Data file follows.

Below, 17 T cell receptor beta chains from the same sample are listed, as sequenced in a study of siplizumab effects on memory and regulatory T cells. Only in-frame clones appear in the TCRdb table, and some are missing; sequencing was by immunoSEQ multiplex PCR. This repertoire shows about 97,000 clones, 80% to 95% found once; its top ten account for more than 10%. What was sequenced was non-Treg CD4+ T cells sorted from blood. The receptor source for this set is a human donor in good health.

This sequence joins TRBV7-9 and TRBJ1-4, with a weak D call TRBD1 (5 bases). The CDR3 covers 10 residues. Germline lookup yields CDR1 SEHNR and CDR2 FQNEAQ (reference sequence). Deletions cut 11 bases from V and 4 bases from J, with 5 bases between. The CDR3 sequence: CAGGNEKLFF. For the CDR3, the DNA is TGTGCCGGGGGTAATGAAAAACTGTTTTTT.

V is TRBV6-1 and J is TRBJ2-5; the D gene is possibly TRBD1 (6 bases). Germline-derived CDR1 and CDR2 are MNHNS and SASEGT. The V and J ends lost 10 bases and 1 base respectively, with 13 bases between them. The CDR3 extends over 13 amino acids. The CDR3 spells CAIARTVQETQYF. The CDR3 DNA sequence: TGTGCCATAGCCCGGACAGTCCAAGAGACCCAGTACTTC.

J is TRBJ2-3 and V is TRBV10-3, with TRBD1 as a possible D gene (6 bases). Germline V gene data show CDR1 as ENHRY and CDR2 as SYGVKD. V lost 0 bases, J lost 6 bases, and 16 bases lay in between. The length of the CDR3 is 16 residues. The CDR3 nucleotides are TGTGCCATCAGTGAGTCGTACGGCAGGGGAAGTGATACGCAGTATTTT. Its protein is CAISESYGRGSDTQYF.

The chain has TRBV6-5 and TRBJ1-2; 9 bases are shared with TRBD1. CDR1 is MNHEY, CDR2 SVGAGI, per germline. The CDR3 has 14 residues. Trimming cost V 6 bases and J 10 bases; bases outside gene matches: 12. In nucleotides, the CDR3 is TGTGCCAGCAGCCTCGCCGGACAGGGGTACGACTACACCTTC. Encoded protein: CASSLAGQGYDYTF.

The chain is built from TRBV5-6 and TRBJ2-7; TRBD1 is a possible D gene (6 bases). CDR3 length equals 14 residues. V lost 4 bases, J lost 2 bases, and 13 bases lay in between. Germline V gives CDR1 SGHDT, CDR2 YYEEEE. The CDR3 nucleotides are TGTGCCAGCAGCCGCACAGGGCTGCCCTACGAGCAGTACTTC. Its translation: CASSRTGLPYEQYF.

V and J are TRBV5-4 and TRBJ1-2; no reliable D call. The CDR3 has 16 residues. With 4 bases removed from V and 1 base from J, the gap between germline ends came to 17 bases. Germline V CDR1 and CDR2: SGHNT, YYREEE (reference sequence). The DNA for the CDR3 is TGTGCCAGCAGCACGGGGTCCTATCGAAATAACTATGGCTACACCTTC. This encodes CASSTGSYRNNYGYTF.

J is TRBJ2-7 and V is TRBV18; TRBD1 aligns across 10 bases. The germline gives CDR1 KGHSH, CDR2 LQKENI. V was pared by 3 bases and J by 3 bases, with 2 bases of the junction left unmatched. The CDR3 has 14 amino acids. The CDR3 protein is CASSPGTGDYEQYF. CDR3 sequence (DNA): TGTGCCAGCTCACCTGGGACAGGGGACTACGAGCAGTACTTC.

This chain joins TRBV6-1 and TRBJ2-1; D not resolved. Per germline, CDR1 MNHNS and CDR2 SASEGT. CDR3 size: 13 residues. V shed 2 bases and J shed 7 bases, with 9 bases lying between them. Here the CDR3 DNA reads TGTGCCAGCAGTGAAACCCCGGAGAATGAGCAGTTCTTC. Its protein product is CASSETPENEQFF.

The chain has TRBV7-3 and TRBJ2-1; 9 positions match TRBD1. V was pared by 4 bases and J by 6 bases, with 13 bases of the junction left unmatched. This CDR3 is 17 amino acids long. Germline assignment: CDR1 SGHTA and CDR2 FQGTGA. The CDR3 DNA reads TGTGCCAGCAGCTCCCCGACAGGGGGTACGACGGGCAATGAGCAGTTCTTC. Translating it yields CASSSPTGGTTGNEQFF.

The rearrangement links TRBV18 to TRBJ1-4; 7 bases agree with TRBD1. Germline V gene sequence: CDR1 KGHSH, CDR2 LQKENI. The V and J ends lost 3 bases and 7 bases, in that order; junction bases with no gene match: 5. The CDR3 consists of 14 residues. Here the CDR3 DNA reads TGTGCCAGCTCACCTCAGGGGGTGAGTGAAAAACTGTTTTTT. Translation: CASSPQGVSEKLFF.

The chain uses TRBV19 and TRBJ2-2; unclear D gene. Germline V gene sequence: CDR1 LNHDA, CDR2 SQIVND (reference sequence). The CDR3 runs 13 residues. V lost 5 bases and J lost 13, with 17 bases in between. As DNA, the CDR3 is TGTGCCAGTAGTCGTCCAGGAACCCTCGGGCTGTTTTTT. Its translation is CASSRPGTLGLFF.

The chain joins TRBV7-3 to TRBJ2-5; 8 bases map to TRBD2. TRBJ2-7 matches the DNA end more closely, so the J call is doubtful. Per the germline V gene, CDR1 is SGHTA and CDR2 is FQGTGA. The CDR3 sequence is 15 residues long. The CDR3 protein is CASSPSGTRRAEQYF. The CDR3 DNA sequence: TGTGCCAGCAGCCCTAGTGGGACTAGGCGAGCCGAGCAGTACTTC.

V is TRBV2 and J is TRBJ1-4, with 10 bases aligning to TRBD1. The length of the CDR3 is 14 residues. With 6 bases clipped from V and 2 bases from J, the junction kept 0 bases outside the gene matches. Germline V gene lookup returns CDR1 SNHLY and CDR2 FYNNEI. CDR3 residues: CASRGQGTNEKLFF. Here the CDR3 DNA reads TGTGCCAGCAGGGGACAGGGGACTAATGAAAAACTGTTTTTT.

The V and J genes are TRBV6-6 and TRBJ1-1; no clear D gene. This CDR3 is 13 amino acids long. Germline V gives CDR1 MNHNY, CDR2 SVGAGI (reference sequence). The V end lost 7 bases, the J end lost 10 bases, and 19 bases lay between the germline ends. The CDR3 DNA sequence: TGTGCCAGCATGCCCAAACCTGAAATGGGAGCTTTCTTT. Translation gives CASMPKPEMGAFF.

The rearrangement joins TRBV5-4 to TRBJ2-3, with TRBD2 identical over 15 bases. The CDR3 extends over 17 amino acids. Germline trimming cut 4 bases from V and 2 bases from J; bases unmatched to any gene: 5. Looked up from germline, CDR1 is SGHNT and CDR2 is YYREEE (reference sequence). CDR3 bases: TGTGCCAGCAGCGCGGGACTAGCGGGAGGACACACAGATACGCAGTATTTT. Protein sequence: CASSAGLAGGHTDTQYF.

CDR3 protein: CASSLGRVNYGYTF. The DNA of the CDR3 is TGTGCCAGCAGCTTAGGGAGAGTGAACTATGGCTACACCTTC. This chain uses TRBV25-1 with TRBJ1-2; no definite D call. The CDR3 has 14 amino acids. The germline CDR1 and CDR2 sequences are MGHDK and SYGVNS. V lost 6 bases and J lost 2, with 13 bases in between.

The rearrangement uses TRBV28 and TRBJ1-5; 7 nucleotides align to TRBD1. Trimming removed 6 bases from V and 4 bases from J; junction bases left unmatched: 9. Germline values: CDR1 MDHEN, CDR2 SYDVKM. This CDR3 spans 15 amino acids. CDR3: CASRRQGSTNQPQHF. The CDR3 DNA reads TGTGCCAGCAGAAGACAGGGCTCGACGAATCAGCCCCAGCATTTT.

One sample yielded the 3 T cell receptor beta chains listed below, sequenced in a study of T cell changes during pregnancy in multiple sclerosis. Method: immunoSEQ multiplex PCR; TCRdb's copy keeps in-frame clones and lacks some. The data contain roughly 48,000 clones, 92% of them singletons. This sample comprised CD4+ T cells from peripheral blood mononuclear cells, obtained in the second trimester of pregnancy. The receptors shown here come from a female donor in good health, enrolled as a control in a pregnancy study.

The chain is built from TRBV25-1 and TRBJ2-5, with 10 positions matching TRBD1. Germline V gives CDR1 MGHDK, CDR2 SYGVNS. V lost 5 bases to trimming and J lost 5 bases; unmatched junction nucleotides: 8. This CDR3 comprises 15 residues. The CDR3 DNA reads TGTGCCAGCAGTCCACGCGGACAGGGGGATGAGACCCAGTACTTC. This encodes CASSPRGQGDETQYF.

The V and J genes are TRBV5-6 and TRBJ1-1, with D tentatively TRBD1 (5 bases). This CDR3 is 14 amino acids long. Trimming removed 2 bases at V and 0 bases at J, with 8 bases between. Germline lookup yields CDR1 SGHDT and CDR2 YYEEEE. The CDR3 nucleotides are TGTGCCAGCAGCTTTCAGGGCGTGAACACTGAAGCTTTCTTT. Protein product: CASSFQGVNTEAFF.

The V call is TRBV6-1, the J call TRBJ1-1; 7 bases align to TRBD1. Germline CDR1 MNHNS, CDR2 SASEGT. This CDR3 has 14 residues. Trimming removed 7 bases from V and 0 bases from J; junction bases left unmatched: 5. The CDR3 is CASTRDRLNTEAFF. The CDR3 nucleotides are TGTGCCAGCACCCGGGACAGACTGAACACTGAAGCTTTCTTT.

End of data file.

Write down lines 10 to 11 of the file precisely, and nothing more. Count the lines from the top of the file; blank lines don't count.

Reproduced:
The chain has TRBV7-3 and TRBJ2-1; 9 positions match TRBD1. V was pared by 4 bases and J by 6 bases, with 13 bases of the junction left unmatched. This CDR3 is 17 amino acids long. Germline assignment: CDR1 SGHTA and CDR2 FQGTGA. The CDR3 DNA reads TGTGCCAGCAGCTCCCCGACAGGGGGTACGACGGGCAATGAGCAGTTCTTC. Translating it yields CASSSPTGGTTGNEQFF.

The rearrangement links TRBV18 to TRBJ1-4; 7 bases agree with TRBD1. Germline V gene sequence: CDR1 KGHSH, CDR2 LQKENI. The V and J ends lost 3 bases and 7 bases, in that order; junction bases with no gene match: 5. The CDR3 consists of 14 residues. Here the CDR3 DNA reads TGTGCCAGCTCACCTCAGGGGGTGAGTGAAAAACTGTTTTTT. Translation: CASSPQGVSEKLFF.